A new program launched by a Mitchell native is hoping to get youth more interested in community leadership.

The program, the Brookings Youth Leadership Academy, is the brainchild of Sarah Meusburger, a 2001 graduate of Mitchell High School who lives in Brookings. The first-year summer program brought kids in the seventh, eighth and ninth grades together with local community leaders who talked on an array of topics regarding leadership values.

It’s an idea she came up with when she realized that children often take advice more closely to heart if it comes from someone other than their parents.

“I’m a parent, my oldest child is 11, and that’s right at the cusp of where your children start feeling as though their friends are more important and tune their parents out,” Meusburger said. “It takes a village to raise a child, and if any other adult shares info with a student of that age, they’re going to receive it differently.”

When the Brookings Public Library held a strategic planning meeting and invited people to express what the library means to them, one of the themes raised jumped out at Meusburger, who is a member of the library board of trustees.

“One of the themes of our discussion was that the community library should not only be a building, but it should absolutely be a part of the community. That’s when I brought up the idea of youth leadership and wanted to push ahead with that project,” she said.

She began organizing the project, seeking out speakers from the local business community and local government. She arranged for 10 speakers -- all of whom volunteered for the project -- to speak on various topics. A speaker addressed the group every week for 10 weeks and encouraged participating students to engage each other on the topic. Nine of those 10 presentations were held at the Brookings Public Library, she said.

Meusburger said the speakers offered a wide range of topics, ideas and encouragement. And the students responded, Meusburger said.

Speakers for the first year of the program included representatives from the city of Brookings, South Dakota State University and officials from local businesses such as Daktronics.

Bringing in real-life government and business leaders is a good way to put a face to their titles and remind the youth that people use leadership skills on a daily basis wherever they live and work.

“I started with the mayor and through my discussions with him and being a longtime Brookings resident, I just drew on my own network of people,” she said. “But you don’t have to have a fancy title to demonstrate aspects of leadership.”

Students were generally familiar with the concepts presented, she said, but being able to interact with the presenters allowed for a more in-depth study and analysis.

The first year saw 15 kids take part in the program, which Meusburger said is a good start.

“I was really happy. Honestly, with the volunteers we had and our community sponsors, our recognition event was so full we had to bring in more chairs,” she said.

She approached local businesses seeking sponsorship for the program and was pleased to find an eager group ready to help. A sponsor even called her at the last minute asking to be included. That’s a reflection of the type of South Dakota community response one can often expect when seeking support for youth programs, Meusburger said.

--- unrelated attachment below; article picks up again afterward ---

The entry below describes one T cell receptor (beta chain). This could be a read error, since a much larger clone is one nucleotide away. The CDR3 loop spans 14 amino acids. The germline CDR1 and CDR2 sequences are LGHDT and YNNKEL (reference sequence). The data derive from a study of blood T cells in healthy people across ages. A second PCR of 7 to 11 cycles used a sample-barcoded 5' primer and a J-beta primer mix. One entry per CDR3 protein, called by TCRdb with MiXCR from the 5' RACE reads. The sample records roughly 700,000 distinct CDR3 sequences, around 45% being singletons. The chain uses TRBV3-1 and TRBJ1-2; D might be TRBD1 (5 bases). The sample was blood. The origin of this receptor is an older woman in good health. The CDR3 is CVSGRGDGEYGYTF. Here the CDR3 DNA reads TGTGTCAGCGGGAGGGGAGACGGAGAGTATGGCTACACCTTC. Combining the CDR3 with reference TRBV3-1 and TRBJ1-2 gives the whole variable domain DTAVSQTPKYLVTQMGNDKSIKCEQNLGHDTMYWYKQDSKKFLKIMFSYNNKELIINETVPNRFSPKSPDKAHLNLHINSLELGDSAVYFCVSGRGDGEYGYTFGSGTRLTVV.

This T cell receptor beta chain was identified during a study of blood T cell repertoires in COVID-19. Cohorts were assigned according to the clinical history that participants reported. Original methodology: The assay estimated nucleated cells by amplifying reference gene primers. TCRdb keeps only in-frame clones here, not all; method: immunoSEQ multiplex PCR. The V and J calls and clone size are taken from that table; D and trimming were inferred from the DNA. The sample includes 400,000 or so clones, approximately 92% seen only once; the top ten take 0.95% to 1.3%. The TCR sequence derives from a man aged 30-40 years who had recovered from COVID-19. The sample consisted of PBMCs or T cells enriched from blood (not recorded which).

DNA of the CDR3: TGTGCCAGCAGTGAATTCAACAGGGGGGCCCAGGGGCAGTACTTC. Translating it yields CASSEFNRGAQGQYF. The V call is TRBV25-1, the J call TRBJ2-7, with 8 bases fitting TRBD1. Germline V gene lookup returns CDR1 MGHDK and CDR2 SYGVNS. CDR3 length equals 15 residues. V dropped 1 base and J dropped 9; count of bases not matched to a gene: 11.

With the first year of the program behind them, Meusburger is already starting to plan in hopes of another round for the project next year.

“I plan to get feedback from those who participated and see what we can do to make it better next year. Already people are coming up to me and asking to sponsor or be speakers. If the community support is still there, I would love to have it again next year,” she said.

Gov. Kristi Noem became part of the support for the project when she issued an executive proclamation declaring the week of Aug. 11-17 as South Dakota Youth Leadership Week. The proclamation will hopefully bring awareness to the idea and help it spread to other communities.

Meusburger said she has received inquiries from people in Sioux Falls and Madison who are interested in starting similar programs.

Sonya Moller, director of the Mitchell Chamber of Commerce, said the organization is aware of the idea and looking into the possibility of bringing something similar to the community, but there is considerable organizing to do before such a project could launch.

“We have started conversations around the concept and idea. We believe it needs to be a community approach and we want to make sure we have all the appropriate organizations in that conversation if we’re going to launch something of that magnitude,” Moller said.

Meusburger is excited at the prospect of another year for the program in Brookings, but said any community could benefit from the concept of exposing youth to the ideas and experience of established community leaders. Mitchell is one of those communities with a lot to offer in the way of successful business people and government leaders, she said.

“If it’s good for Brookings, it’s good for other communities. There are wonderful people in Mitchell who would be phenomenal speakers, as well as community sponsors,” Meusburger said.

That can only help establish those important ideals and skills in the youth of the community, allowing them to take those lessons with them as they move into their adult years.

Even if it has to come from a source other than their parents, Meusburger said.

“I don’t see that there’s any downside to talking about these topics with the adults in our community, just to give them a little additional perspective. And to support their parents, who are trying to instill that in them,” she said. “It’s a tough age to engage with, that’s for sure.”